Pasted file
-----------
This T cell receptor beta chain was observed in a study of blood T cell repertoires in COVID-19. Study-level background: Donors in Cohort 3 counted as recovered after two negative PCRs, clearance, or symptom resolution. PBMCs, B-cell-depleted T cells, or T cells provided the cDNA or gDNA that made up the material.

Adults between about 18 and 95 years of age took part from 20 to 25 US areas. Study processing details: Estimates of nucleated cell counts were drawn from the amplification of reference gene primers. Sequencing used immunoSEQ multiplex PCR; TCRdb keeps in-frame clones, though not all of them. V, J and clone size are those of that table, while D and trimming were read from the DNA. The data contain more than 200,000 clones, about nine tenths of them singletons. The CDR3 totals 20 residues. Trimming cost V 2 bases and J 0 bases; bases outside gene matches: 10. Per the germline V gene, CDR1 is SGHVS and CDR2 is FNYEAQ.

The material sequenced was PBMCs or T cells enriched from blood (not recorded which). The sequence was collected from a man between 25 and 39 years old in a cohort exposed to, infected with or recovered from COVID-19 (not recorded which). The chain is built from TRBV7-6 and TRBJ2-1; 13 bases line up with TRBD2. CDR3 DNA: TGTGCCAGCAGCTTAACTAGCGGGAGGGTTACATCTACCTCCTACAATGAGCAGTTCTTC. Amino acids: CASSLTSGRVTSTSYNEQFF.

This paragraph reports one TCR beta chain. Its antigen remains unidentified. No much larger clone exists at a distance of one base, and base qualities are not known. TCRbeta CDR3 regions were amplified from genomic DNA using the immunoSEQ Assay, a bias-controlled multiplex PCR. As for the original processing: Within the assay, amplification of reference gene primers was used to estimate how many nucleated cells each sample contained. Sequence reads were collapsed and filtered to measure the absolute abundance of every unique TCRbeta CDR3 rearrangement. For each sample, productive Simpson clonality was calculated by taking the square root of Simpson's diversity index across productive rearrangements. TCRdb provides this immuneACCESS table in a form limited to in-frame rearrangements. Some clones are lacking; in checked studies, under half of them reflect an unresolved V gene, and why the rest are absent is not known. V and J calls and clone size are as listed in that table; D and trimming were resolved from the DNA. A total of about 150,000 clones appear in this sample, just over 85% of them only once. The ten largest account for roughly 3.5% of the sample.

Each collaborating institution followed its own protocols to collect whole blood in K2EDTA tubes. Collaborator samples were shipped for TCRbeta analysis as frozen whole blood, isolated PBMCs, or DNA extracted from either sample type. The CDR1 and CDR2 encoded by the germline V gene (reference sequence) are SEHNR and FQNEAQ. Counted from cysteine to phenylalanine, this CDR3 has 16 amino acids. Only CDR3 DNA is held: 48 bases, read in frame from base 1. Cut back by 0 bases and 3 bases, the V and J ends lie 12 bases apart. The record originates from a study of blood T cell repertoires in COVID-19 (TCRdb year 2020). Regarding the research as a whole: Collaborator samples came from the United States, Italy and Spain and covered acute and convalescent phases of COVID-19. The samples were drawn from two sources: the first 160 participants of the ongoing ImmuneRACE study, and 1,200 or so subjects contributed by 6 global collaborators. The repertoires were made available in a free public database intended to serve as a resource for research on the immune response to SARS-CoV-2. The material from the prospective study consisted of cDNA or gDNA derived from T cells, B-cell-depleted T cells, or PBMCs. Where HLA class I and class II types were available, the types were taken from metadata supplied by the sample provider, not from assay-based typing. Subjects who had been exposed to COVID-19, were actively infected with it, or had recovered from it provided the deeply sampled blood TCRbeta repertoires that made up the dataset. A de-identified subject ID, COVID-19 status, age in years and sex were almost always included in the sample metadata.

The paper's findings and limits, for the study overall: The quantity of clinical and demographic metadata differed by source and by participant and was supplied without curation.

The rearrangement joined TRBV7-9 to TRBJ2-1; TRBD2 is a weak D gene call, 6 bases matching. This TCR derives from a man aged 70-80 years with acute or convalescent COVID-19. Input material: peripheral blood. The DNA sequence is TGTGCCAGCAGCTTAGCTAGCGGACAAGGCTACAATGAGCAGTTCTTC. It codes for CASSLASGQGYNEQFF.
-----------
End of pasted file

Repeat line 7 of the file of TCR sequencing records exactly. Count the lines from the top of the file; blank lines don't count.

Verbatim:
The rearrangement joined TRBV7-9 to TRBJ2-1; TRBD2 is a weak D gene call, 6 bases matching. This TCR derives from a man aged 70-80 years with acute or convalescent COVID-19. Input material: peripheral blood. The DNA sequence is TGTGCCAGCAGCTTAGCTAGCGGACAAGGCTACAATGAGCAGTTCTTC. It codes for CASSLASGQGYNEQFF.